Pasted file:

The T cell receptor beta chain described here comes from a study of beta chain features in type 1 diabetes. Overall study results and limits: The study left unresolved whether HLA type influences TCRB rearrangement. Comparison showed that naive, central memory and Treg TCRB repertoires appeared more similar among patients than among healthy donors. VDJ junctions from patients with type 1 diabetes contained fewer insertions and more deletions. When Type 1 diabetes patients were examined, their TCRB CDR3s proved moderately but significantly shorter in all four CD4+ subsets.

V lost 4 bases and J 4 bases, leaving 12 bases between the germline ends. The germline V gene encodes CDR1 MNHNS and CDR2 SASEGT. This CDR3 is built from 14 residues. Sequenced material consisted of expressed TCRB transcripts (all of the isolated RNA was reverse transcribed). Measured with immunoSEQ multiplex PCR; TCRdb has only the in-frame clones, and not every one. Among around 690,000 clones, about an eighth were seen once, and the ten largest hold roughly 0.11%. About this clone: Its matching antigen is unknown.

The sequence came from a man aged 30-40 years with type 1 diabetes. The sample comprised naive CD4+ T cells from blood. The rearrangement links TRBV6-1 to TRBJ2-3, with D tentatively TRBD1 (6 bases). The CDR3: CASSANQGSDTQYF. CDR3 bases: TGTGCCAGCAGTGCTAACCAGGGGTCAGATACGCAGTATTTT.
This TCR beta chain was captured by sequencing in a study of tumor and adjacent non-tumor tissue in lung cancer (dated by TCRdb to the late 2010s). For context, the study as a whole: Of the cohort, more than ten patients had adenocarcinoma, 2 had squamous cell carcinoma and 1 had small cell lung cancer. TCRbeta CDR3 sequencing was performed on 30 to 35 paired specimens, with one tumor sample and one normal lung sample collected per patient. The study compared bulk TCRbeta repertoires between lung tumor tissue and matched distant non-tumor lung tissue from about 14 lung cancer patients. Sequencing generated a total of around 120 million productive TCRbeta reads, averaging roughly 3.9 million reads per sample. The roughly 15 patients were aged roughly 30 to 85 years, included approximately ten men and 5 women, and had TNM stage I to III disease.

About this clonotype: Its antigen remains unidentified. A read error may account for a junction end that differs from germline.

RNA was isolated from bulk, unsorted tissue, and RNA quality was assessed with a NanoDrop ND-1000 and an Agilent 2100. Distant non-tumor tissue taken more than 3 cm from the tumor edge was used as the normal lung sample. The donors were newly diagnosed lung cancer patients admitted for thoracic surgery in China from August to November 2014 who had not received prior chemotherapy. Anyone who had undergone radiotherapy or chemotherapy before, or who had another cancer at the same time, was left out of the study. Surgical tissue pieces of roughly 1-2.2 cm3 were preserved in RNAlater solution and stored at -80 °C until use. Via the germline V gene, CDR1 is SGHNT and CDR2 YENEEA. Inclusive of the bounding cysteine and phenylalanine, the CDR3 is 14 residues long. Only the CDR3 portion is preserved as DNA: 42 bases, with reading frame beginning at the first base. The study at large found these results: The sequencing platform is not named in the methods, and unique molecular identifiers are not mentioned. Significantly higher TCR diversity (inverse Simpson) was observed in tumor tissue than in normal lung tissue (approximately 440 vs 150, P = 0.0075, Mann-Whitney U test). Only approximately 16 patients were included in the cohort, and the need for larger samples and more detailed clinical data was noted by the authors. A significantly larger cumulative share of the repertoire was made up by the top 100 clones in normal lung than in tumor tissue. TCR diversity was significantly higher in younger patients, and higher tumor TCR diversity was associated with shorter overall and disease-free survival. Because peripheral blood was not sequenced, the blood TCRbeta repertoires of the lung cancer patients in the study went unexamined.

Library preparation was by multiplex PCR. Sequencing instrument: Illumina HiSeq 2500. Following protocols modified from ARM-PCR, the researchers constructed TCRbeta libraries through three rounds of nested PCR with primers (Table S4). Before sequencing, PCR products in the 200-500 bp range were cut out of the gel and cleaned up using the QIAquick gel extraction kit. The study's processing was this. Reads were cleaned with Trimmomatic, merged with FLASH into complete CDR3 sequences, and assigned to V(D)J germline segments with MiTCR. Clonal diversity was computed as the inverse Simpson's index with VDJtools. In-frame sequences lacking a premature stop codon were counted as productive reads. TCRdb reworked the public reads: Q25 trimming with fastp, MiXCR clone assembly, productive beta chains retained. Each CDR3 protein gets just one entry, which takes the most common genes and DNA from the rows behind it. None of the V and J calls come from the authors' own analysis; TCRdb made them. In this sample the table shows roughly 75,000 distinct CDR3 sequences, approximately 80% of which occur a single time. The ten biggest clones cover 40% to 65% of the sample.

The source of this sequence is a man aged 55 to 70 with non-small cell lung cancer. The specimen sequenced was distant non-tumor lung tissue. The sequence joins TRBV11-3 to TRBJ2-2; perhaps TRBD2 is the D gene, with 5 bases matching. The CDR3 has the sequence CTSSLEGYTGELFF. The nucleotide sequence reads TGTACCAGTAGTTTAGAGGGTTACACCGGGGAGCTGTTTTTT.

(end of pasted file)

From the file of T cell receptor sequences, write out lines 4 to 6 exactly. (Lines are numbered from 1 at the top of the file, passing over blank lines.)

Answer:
This TCR beta chain was captured by sequencing in a study of tumor and adjacent non-tumor tissue in lung cancer (dated by TCRdb to the late 2010s). For context, the study as a whole: Of the cohort, more than ten patients had adenocarcinoma, 2 had squamous cell carcinoma and 1 had small cell lung cancer. TCRbeta CDR3 sequencing was performed on 30 to 35 paired specimens, with one tumor sample and one normal lung sample collected per patient. The study compared bulk TCRbeta repertoires between lung tumor tissue and matched distant non-tumor lung tissue from about 14 lung cancer patients. Sequencing generated a total of around 120 million productive TCRbeta reads, averaging roughly 3.9 million reads per sample. The roughly 15 patients were aged roughly 30 to 85 years, included approximately ten men and 5 women, and had TNM stage I to III disease.

About this clonotype: Its antigen remains unidentified. A read error may account for a junction end that differs from germline.

RNA was isolated from bulk, unsorted tissue, and RNA quality was assessed with a NanoDrop ND-1000 and an Agilent 2100. Distant non-tumor tissue taken more than 3 cm from the tumor edge was used as the normal lung sample. The donors were newly diagnosed lung cancer patients admitted for thoracic surgery in China from August to November 2014 who had not received prior chemotherapy. Anyone who had undergone radiotherapy or chemotherapy before, or who had another cancer at the same time, was left out of the study. Surgical tissue pieces of roughly 1-2.2 cm3 were preserved in RNAlater solution and stored at -80 °C until use. Via the germline V gene, CDR1 is SGHNT and CDR2 YENEEA. Inclusive of the bounding cysteine and phenylalanine, the CDR3 is 14 residues long. Only the CDR3 portion is preserved as DNA: 42 bases, with reading frame beginning at the first base. The study at large found these results: The sequencing platform is not named in the methods, and unique molecular identifiers are not mentioned. Significantly higher TCR diversity (inverse Simpson) was observed in tumor tissue than in normal lung tissue (approximately 440 vs 150, P = 0.0075, Mann-Whitney U test). Only approximately 16 patients were included in the cohort, and the need for larger samples and more detailed clinical data was noted by the authors. A significantly larger cumulative share of the repertoire was made up by the top 100 clones in normal lung than in tumor tissue. TCR diversity was significantly higher in younger patients, and higher tumor TCR diversity was associated with shorter overall and disease-free survival. Because peripheral blood was not sequenced, the blood TCRbeta repertoires of the lung cancer patients in the study went unexamined.